Date: July 2, 2009
Brian Cottam, Associate Director
Southern Utah University Office of Regional Services
CEDAR CITY — Charlene Feick drags brush from a small downed tree across the grassy hillside that surrounds the Southern Utah University Mountain Center.
Working with two fellow members of the Utah Conservation Corps, she snaps off limbs here and there, and begins arranging them in the shape of a teepee.
Logs from the dead tree will be added later to protect the brush as it dries. In the winter, when the fire danger on Cedar Mountain all but disappears, crews from the Utah Division of Forestry will burn the dead brush piled into dozens of similar teepees dotting the hillside.
“It’d be nice to come back with some marshmallows in the wintertime,” Feick said with a smile.
A 20-year-old SUU junior from Ely, Nev., Feick — or “Charlie,” as she prefers to be called — is spending her summer with the UCC as part of a pilot program sponsored by SUU’s Intergovernmental Internship Cooperative.
IIC partnered with Utah State University to sponsor a UCC crew, made up of college students, in Southern Utah this summer. The cooperative is also sponsoring a high-school crew under the auspices of the Youth Conversation Corps.
Together, the two “youth crews” — ranging in age from 15 to 26 — are working on public and state lands to protect and enhance natural resources in Southern Utah.
After two weeks of training, the crews built trails in Snow Canyon State Park and at Three Peaks Recreation Area, and worked on forest management and fuels reduction at the SUU Mountain Ranch surrounding the Mountain Center.
Between now and mid-July, they’ll also spend time on projects for the National Park Service in Bryce Canyon National Park and at Cedar Breaks National Monument.
IIC Agency Coordinator Steve McCarthy described the program as “a two-edged sword.”
“We’re meeting the needs of the region’s state and federal land-management agencies who are our IIC partners,” he said. “At the same time, we’re giving these young people a new opportunity through. By the end of the summer, they will have had a great job and been exposed to several different agencies and outdoor projects.”
Brian Cottam, Associate Director of SUU Regional Services, said the idea behind both the IIC and the youth crews is “to use university resources and students to help the land management agencies get desired projects accomplished. That’s the big picture — to work with the land management agencies on site getting work done. And it’s working; the youth crews are doing a bang-up job.”
To be hired for Utah Conservation Corps, the college students went through a series of interviews with IIC staff, after which they were rated and ranked before successful candidates were selected. Most of the UCC members are from the Cedar City area or have connections to SUU.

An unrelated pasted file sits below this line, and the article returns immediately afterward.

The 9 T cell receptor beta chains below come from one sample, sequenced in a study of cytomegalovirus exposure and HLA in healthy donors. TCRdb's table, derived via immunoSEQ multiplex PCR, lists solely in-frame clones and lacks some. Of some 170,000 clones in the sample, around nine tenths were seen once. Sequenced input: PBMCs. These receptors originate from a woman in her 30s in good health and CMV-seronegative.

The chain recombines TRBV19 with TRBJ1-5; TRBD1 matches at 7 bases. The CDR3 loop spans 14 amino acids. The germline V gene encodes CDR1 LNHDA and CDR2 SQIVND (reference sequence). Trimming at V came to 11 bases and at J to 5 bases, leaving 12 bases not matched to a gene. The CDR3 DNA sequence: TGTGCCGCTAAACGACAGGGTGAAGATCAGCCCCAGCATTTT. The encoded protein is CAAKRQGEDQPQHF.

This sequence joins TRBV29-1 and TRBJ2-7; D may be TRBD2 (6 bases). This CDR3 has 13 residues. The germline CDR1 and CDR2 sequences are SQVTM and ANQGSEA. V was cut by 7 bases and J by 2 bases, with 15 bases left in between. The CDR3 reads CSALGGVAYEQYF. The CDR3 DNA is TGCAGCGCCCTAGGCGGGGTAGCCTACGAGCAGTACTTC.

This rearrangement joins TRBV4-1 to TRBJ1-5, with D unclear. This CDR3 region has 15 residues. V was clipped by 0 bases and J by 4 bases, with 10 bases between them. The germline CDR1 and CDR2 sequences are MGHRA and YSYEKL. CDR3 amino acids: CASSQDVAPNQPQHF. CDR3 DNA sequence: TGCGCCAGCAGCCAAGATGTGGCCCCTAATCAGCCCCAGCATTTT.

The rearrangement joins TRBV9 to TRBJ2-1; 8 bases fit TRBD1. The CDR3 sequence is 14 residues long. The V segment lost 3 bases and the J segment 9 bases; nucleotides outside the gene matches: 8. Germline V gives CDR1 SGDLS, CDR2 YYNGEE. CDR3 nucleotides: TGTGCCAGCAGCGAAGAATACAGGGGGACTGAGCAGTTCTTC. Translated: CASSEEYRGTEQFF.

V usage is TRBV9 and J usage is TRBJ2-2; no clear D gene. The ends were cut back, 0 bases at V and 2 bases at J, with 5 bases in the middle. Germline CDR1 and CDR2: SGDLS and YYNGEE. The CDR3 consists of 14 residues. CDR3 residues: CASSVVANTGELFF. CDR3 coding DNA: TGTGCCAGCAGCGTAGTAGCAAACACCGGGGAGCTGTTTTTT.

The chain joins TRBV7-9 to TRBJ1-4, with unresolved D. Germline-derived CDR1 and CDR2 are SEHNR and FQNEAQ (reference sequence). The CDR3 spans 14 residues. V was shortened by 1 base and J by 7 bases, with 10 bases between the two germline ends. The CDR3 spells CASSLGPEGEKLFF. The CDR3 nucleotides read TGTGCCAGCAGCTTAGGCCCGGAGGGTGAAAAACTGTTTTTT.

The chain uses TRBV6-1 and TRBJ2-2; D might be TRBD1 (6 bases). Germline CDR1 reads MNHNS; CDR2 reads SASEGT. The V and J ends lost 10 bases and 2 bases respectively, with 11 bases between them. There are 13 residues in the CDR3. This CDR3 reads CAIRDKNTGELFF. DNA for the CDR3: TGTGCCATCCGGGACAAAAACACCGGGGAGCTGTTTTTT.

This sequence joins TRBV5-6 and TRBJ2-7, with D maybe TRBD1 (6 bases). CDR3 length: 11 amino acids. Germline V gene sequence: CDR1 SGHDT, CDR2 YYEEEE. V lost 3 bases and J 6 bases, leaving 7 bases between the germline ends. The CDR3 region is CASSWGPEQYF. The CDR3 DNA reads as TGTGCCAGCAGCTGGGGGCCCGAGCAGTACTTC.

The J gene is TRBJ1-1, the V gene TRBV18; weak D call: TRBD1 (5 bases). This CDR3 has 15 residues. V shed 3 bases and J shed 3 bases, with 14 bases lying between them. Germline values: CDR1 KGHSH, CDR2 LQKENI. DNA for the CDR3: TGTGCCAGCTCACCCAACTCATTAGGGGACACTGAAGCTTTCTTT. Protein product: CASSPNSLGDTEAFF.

The high school students working with the Youth Conservation Corps were selected randomly, as required by program policy. They are from the Cedar City area.
Tyler Savage, a 26-year-old SUU graduate from Thatcher, Ariz., serves as the overall crew boss. He said the youth crews like to start work each day at about 7 a.m., “before it gets too hot.”
Crew members work 40 hours each week, and the pay ranks above “burger-flippin’ wages,” McCarthy says, but the work can be exhausting.
“They earn every dime,” he said. “It’s hard work.”
In addition to the work itself, the program also features an education component, McCarthy said. For example, each student is required to complete a “reflection journal assignment,” in which he or she records thoughts and feelings about the youth crew experience.
The social aspect of working together is also important. McCarthy said Savage and assistant crew boss Rebecca Moses of Blanding have been good about scheduling social activities after work.
“This crew is pretty tight,” he said. “The crew members seem to like each other and work well together. That’s important because so many of these students either attend SUU or will attend SUU. These kids will see each other on campus, and they will already have a bond.”
Meanwhile, Cottam pointed out, the crew members are being exposed to several state and federal agencies, including the Bureau of Land Management, the National Park Service, and the Utah Division of Parks and Recreation.
“They’re learning a lot, and as they do, they’ll realize that there are opportunities available working for the state and federal government in managing public lands,” he said. Building brush teepees in the mountains is exhausting work, and Feick seems happy to take a break and reflect on the potential short-term impact of her work.
“We’re reducing the fire danger in the forest, especially near structures like the SUU cabin,” she said. “All this brush would burn if a fire came raging through here. It feels good to be doing something that could make a difference.”
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Members of the Utah Conservation Corps and Youth Conservation Corps sponsored by Southern Utah University’s Intergovernmental Internship Cooperative, in cooperation with Utah State University, worked for a week on forest management and fuels reduction around the SUU Mountain Center cabin. Crew members are (counter-clockwise from top left), Adam Topping, Cedar City; Caleb Smith, New Harmony; Tyler Savage, Thatcher, Ariz.; Danessa Whittier, Cedar City; Charlene Feick, Ely, Nev.; Mariah Oswald, New Harmony; Rebecca Moses, Blanding; B.T. McKay, Holladay; Jeff Groves, Atlanta, Ga.; and Sterling Ledbetter, Magna.
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Charlene “Charlie” Feick of Ely, Nev., works on building a brush teepee as part of a forest management-fuels reduction project at the Southern Utah University Mountain Center cabin. Feick, a 20-year-old SUU junior, is spending the summer as part of the Utah Conservation Corps in Southern Utah.